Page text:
SOCHI, Russia (AP) — Yuzuru Hanyu and Brian Orser were walking together along the Black Sea just over a year ago, a skater and a coach still getting to know each other.
"He just blurted it out: 'I want to win the Olympics. And I want to win the next Olympics,'" Orser recalled Friday, back in Sochi with Hanyu.
The first goal is accomplished. Easy to imagine him achieving the second after the Japanese teen captured the gold medal despite skating far from his best.
It was at the Grand Prix Final in Sochi in late 2012, about six months into their partnership, that Hanyu made the pronouncement that he was going for gold in 2014 and 2018. Hanyu's reaction to winning after falling twice in his free skate Friday illustrated why his coach is confident he will maintain his drive for four more years.
Hugging his pupil as the result was about to become final, Orser asked if Hanyu was happy.
"I'm not happy," the 19-year-old replied, though the words were accompanied by a smile.
"I knew he was going to say that," Orser said, a bit proudly.
"It is going to sink in," he told Hanyu. "This is history. All right? This is a short and a long. This is two programs, OK?"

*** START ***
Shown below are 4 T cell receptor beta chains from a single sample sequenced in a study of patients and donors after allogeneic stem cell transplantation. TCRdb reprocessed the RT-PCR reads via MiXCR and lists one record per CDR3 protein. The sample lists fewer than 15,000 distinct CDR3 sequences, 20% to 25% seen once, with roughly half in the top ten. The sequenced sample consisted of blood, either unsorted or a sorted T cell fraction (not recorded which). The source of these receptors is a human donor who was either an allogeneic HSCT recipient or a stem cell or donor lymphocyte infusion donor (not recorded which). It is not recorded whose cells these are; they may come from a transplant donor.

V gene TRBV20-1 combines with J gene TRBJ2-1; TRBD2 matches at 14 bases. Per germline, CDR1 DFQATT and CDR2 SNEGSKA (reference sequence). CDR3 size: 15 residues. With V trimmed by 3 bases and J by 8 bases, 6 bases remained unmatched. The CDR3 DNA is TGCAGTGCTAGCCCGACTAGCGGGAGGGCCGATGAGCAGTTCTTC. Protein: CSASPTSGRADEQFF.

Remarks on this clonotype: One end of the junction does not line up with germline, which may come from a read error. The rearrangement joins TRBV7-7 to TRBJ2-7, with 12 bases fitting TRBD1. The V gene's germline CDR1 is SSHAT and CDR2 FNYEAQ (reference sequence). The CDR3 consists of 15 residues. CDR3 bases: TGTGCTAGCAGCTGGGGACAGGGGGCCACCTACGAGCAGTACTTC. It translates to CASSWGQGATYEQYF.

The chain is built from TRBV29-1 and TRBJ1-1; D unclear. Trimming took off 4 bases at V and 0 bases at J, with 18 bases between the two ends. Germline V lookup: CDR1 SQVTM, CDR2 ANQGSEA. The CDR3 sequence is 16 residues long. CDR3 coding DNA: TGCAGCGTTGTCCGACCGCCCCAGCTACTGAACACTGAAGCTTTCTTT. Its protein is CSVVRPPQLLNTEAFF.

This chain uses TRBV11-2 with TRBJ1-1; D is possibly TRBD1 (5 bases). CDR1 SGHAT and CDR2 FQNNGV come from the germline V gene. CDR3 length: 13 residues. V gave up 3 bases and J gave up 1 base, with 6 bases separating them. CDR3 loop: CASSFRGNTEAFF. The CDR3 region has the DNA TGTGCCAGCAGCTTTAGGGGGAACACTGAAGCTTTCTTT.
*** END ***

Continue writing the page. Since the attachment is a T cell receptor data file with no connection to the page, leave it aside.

History, indeed. Hanyu became the first Asian man to win an Olympic figure skating gold medal in men's singles. And he did it because of a record-setting short program that captured his brilliance.
Dick Button was the only male figure skater in the modern era to successfully defend his Olympic title, winning in 1948 and '52.
Orser believes there will be many more performances like Thursday's because Hanyu carries himself in such a professional manner. He's surrounded by the right people and is no longer the "loose cannon" who first started working with the coach in Toronto, Orser said.
His title will make him a role model back home in Japan, and he takes that responsibility with a seriousness beyond his years. Hanyu was practicing in Sendai when the earthquake and tsunami hit in 2011. He evacuated the arena with his skates still on, fearing the building couldn't withstand the 9.0-magnitude quake.
Hanyu considered quitting figure skating. But donations poured in from across the country and around the world to allow him to keep training — including from Shizuka Arakawa, the 2006 Olympic women's figure skating gold medalist from Japan.
On Friday, Hanyu resisted any trite declarations that his triumph will lift up the people still hurting in his hometown.
"This medal can't help the recovery in the region," he said. "I feel helpless here. I still feel like I'm not making a contribution."
But now he has the platform to change that.
"As an Olympic gold medalist," Hanyu said, "I think this can help as a starting point of what perhaps I can do."